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Atriums in the IEBC

Discussion in 'Existing Buildings Codes' started by Sifu, Jan 8, 2019.

  1. Sifu

    Sifu Gold Member

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    I have a building with an existing 4-story open atrium (un-separated on all 4 stories). Not sure how it got there. T/I proposals for a remodel of a space adjacent to the atrium do not include 1-hr fire barriers or alternative glazing systems or rated opening protectives. Sprinklers and smoke control are provided but the exception in 404.6 stops at three connected floors.

    In a nutshell I am trying to figure out how the DP has arrived at the conclusion that this is approved. (I asked them but they said they would have to call me back.) I don't think it is permitted in the IBC but I have so little experience with the IEBC I don't know for sure about it and I still need help!

    Option #1: Using the IBC for the new tenant space, we would require compliance with 404, which includes atrium separation for the work area for that single tenant space.

    Option #2: For an IEBC prescriptive compliance method, the code says that alterations must comply with the IBC, so that takes me back to option #1. However it also says that the existing building can be no less compliant than it was before the alteration. I read this to mean that in the course of the T/I scope, we don't look at the fact that the atrium is not separated beyond the scope of the tenant space. In other words, we do not increase the scope of work, we only enforce the separation for those areas covered by the T/I scope. Agree or disagree?

    Option #3: For a level 2 alteration the way I read 802.2.1 (2018) the only way to have an un-enclosed atrium connecting 4 stories is if they comply with IEBC 802.2.1 exception 3 et al. Agree or disagree? In this case the space would not comply since #3.2.3 is not met (the building is carved up and a maze beyond the atrium).

    In all cases I conclude that even though we can't retroactively require the atrium enclosure for the entire building be restored, we can require the tenant space to restore their portion of the enclosure. Agree or disagree? Have I missed an option?
     
  2. Sifu

    Sifu Gold Member

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    Should have noted that for the sake of this discussion the performance path is not under consideration and would be the last resort.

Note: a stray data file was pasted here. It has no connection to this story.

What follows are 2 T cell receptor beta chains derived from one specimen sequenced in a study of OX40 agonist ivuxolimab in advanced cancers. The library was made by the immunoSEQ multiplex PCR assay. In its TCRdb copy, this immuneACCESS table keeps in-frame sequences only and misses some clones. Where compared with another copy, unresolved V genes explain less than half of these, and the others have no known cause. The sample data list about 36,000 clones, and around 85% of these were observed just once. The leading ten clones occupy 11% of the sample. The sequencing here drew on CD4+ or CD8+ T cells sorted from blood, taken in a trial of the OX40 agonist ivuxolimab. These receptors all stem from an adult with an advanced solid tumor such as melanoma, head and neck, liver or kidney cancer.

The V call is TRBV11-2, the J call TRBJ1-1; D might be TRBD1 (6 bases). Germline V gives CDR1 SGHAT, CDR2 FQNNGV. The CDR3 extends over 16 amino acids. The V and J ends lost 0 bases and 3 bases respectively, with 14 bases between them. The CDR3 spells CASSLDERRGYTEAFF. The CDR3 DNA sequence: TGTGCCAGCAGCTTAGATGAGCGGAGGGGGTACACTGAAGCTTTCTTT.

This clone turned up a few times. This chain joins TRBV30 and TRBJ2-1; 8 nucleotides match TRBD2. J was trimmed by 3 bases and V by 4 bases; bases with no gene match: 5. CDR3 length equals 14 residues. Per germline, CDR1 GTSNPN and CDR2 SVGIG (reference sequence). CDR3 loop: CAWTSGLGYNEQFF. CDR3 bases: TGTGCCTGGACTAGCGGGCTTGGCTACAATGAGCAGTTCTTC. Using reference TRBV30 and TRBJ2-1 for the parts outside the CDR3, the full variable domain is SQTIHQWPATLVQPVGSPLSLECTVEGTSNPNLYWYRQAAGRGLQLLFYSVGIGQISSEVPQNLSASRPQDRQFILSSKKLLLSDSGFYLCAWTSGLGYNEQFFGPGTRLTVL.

3. mtlogcabin

    mtlogcabin Sawhorse

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    That is the first question that needs to be answered. If it was "legal" at the time it was built then you may not be able to require anything.
    This is the DP's problem to prove it was legal at the time it was built not yours.
     
  4. Sifu

    Sifu Gold Member

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    Yes, it has been put back on them. Built under the UBC, which as far as I know always required the enclosures for atriums greater than 3 connecting stories (I think 1982 is the first atrium mention) and before that they were considered shafts and code was even more restrictive. I am going through this because of the downward pressure from management on calls such as these. This is an exercise in covering my own arse and being able to speak to their question of "how did it get this way if it wasn't allowed......therefore it must have been allowed!?" And because I want to learn the IEBC to see where it can help with conditions such as these.

    A little more background. I did 3 permits in this building last year, and when I got these I saw this issue and remembered thinking about this back then. I asked myself how could I have approved the permits last year. I was able to find the plans (all 3) and they claimed that the building only had 3 communicating atrium levels, and I approved them based on that. I got suspicious so I visited the building and found that they have 4 communicating levels. So the 3 permits they have open are in question, as well as all of the new ones.
     
  5. steveray

    steveray Sawhorse

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    Seems like you are on the right path with 802.2.1
     

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